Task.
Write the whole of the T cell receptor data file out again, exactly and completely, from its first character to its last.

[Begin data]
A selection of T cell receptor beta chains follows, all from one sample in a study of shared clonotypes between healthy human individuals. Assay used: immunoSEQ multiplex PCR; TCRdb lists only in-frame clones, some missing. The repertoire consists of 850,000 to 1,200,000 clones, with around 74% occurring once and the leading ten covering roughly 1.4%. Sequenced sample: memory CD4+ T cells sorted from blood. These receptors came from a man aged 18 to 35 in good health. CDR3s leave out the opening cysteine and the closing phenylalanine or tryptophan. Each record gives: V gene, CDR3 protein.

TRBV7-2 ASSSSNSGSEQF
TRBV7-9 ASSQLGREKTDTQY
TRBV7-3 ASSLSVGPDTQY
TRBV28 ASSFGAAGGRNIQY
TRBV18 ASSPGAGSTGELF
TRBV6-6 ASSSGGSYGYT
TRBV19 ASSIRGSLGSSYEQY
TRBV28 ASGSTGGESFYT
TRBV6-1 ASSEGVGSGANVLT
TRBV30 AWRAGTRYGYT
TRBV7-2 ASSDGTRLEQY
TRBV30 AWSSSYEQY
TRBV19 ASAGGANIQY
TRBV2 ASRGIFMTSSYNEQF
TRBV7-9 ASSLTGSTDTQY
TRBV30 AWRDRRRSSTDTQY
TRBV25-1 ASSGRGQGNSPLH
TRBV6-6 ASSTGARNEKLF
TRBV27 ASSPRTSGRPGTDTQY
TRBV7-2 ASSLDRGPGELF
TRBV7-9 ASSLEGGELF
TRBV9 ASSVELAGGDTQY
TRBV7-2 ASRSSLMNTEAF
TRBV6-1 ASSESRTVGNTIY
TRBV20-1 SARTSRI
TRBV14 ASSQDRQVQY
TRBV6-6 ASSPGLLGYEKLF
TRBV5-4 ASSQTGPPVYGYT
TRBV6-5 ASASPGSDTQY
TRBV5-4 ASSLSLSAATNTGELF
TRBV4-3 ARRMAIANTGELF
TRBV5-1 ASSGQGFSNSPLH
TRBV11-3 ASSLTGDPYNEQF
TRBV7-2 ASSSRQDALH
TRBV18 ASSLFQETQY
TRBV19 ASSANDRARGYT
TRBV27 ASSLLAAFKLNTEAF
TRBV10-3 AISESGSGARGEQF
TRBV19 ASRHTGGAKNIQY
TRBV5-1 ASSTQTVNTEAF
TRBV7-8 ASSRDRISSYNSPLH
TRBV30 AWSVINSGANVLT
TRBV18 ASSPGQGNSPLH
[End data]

A selection of T cell receptor beta chains follows, all from one sample in a study of shared clonotypes between healthy human individuals. Assay used: immunoSEQ multiplex PCR; TCRdb lists only in-frame clones, some missing. The repertoire consists of 850,000 to 1,200,000 clones, with around 74% occurring once and the leading ten covering roughly 1.4%. Sequenced sample: memory CD4+ T cells sorted from blood. These receptors came from a man aged 18 to 35 in good health. CDR3s leave out the opening cysteine and the closing phenylalanine or tryptophan. Each record gives: V gene, CDR3 protein.

TRBV7-2 ASSSSNSGSEQF
TRBV7-9 ASSQLGREKTDTQY
TRBV7-3 ASSLSVGPDTQY
TRBV28 ASSFGAAGGRNIQY
TRBV18 ASSPGAGSTGELF
TRBV6-6 ASSSGGSYGYT
TRBV19 ASSIRGSLGSSYEQY
TRBV28 ASGSTGGESFYT
TRBV6-1 ASSEGVGSGANVLT
TRBV30 AWRAGTRYGYT
TRBV7-2 ASSDGTRLEQY
TRBV30 AWSSSYEQY
TRBV19 ASAGGANIQY
TRBV2 ASRGIFMTSSYNEQF
TRBV7-9 ASSLTGSTDTQY
TRBV30 AWRDRRRSSTDTQY
TRBV25-1 ASSGRGQGNSPLH
TRBV6-6 ASSTGARNEKLF
TRBV27 ASSPRTSGRPGTDTQY
TRBV7-2 ASSLDRGPGELF
TRBV7-9 ASSLEGGELF
TRBV9 ASSVELAGGDTQY
TRBV7-2 ASRSSLMNTEAF
TRBV6-1 ASSESRTVGNTIY
TRBV20-1 SARTSRI
TRBV14 ASSQDRQVQY
TRBV6-6 ASSPGLLGYEKLF
TRBV5-4 ASSQTGPPVYGYT
TRBV6-5 ASASPGSDTQY
TRBV5-4 ASSLSLSAATNTGELF
TRBV4-3 ARRMAIANTGELF
TRBV5-1 ASSGQGFSNSPLH
TRBV11-3 ASSLTGDPYNEQF
TRBV7-2 ASSSRQDALH
TRBV18 ASSLFQETQY
TRBV19 ASSANDRARGYT
TRBV27 ASSLLAAFKLNTEAF
TRBV10-3 AISESGSGARGEQF
TRBV19 ASRHTGGAKNIQY
TRBV5-1 ASSTQTVNTEAF
TRBV7-8 ASSRDRISSYNSPLH
TRBV30 AWSVINSGANVLT
TRBV18 ASSPGQGNSPLH